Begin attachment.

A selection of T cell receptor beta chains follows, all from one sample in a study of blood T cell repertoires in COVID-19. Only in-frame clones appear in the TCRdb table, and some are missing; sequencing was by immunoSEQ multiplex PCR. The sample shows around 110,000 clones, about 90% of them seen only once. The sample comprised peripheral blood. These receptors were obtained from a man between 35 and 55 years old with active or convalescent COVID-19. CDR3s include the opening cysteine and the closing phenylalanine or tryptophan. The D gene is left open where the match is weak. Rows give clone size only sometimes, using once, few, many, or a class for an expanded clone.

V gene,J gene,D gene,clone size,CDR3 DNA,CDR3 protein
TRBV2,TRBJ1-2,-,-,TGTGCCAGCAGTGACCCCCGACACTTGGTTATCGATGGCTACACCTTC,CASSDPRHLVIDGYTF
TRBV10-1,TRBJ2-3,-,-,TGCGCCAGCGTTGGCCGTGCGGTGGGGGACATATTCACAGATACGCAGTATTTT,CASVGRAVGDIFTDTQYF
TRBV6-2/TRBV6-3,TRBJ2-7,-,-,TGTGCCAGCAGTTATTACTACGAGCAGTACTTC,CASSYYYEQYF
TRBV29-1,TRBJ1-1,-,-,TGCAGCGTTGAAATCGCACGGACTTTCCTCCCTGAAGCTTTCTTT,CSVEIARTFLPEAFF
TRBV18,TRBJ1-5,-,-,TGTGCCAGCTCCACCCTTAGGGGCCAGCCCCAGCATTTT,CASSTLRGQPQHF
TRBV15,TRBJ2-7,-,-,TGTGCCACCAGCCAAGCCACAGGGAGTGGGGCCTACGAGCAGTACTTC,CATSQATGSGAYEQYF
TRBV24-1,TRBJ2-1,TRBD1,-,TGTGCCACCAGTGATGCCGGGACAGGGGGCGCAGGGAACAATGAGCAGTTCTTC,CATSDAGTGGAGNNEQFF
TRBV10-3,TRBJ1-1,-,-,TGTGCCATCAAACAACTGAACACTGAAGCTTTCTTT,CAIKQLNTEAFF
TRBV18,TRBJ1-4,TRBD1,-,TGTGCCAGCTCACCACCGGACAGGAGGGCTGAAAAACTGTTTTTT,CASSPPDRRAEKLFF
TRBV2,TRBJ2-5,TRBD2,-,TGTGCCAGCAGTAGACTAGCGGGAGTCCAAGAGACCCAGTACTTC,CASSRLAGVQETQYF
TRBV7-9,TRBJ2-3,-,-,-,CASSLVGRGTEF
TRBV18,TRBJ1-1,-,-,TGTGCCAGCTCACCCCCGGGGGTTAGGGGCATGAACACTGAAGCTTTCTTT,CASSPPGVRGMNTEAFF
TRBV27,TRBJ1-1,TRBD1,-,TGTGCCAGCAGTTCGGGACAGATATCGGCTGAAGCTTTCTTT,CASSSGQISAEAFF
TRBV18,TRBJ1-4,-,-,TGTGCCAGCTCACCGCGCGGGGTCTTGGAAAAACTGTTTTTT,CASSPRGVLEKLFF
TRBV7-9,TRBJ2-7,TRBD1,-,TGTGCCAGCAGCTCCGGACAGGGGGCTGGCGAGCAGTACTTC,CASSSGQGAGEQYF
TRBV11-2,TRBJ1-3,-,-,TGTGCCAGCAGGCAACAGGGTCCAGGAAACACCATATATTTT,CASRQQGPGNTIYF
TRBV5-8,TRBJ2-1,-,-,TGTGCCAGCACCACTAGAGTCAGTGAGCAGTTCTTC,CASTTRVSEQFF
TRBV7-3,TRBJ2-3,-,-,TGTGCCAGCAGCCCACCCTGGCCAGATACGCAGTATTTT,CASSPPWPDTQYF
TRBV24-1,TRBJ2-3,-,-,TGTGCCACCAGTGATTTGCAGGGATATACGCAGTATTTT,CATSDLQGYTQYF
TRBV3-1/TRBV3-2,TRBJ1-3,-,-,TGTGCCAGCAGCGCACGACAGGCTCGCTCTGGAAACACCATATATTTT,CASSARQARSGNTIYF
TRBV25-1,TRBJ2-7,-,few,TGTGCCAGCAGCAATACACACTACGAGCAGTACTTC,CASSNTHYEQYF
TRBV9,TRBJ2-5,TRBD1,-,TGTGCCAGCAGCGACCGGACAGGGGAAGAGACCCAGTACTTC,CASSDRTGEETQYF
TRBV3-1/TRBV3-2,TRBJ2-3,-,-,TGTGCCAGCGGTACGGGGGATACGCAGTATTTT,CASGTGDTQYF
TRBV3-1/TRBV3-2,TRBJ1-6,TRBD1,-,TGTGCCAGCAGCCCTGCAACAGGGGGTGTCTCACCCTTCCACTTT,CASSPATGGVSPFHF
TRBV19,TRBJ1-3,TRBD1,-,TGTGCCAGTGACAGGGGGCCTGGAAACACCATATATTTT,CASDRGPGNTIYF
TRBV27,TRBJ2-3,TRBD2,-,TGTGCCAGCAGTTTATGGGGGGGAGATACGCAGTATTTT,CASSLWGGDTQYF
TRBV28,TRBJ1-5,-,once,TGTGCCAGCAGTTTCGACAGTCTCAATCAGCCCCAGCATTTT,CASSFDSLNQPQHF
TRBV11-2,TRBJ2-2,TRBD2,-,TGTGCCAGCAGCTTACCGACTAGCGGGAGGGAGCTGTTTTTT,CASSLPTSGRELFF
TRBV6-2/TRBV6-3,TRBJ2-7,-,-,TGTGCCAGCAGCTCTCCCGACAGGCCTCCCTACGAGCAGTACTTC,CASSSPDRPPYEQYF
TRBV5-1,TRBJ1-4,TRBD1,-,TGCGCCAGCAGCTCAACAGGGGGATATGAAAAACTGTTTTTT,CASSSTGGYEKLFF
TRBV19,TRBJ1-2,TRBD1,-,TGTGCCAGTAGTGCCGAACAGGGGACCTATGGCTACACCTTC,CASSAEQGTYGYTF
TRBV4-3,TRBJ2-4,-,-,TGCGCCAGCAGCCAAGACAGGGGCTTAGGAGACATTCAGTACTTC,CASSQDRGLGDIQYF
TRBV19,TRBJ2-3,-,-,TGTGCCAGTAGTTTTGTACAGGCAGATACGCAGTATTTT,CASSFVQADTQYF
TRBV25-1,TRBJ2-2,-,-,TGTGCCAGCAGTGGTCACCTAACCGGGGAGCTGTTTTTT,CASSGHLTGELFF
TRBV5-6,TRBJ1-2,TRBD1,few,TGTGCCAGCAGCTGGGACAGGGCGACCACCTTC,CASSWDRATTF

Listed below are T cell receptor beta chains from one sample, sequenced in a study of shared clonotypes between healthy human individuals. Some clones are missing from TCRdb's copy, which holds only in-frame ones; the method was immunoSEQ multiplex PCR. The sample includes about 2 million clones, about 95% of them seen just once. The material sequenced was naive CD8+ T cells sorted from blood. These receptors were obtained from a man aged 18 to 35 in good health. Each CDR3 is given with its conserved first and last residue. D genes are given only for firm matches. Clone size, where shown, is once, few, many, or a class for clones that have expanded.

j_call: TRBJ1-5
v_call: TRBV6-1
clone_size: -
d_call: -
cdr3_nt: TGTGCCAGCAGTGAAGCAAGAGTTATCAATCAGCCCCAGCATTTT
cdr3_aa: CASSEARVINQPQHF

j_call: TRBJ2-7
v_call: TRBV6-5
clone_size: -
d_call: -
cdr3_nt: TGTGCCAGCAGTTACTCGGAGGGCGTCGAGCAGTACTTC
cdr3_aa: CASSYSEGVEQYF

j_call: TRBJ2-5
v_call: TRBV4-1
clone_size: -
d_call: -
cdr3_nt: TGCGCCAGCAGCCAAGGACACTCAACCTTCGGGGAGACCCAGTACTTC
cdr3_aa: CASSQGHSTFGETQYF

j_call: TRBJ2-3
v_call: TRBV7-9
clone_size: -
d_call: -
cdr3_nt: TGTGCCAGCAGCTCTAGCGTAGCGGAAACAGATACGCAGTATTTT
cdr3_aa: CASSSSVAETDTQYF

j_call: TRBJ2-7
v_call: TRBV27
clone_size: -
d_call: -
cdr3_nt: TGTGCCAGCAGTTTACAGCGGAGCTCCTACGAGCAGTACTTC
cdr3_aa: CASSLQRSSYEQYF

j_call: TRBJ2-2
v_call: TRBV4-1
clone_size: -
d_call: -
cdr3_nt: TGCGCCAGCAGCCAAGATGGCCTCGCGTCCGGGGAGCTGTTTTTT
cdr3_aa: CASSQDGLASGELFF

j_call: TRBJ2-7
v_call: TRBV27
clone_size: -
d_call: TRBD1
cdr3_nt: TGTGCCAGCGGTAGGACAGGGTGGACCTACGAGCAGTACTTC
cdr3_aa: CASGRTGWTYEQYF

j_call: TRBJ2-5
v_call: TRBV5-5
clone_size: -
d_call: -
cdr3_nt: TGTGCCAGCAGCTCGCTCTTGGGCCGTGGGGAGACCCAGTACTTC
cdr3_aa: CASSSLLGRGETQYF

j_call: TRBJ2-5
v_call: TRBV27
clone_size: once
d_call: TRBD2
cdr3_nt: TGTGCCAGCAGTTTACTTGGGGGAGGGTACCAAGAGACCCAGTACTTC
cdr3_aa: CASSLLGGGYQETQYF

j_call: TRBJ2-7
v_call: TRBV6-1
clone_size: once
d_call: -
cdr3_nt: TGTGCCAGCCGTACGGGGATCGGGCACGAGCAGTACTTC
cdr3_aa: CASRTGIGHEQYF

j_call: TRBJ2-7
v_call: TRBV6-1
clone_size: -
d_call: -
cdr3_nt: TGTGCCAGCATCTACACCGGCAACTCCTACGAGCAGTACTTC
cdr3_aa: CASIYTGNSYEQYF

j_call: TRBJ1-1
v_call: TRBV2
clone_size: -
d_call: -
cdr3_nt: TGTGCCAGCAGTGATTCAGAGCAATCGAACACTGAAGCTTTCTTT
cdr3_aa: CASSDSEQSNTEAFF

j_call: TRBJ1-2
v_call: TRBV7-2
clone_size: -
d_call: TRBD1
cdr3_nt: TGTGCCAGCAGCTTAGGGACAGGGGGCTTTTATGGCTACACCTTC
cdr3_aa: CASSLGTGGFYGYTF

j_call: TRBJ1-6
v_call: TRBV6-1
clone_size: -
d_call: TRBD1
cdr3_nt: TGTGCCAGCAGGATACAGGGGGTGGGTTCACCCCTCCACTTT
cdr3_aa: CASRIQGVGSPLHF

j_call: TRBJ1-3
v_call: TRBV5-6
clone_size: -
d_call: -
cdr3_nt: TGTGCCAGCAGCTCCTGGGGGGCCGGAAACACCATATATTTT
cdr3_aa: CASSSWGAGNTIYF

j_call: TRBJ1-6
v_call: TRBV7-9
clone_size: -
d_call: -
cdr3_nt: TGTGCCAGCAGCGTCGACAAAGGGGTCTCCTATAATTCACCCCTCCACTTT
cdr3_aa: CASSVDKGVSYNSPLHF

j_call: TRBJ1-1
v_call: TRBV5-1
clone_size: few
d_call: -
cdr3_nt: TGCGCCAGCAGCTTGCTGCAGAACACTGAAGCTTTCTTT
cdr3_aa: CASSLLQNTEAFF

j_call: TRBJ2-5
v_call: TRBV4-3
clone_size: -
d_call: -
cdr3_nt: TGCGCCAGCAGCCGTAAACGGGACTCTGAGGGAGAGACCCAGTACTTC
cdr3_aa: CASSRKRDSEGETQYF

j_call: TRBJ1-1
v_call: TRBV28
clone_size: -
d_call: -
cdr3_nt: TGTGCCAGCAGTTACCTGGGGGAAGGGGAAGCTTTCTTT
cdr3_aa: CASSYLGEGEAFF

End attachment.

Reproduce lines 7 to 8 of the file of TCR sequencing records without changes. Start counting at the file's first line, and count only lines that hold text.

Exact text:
TRBV18,TRBJ1-5,-,-,TGTGCCAGCTCCACCCTTAGGGGCCAGCCCCAGCATTTT,CASSTLRGQPQHF
TRBV15,TRBJ2-7,-,-,TGTGCCACCAGCCAAGCCACAGGGAGTGGGGCCTACGAGCAGTACTTC,CATSQATGSGAYEQYF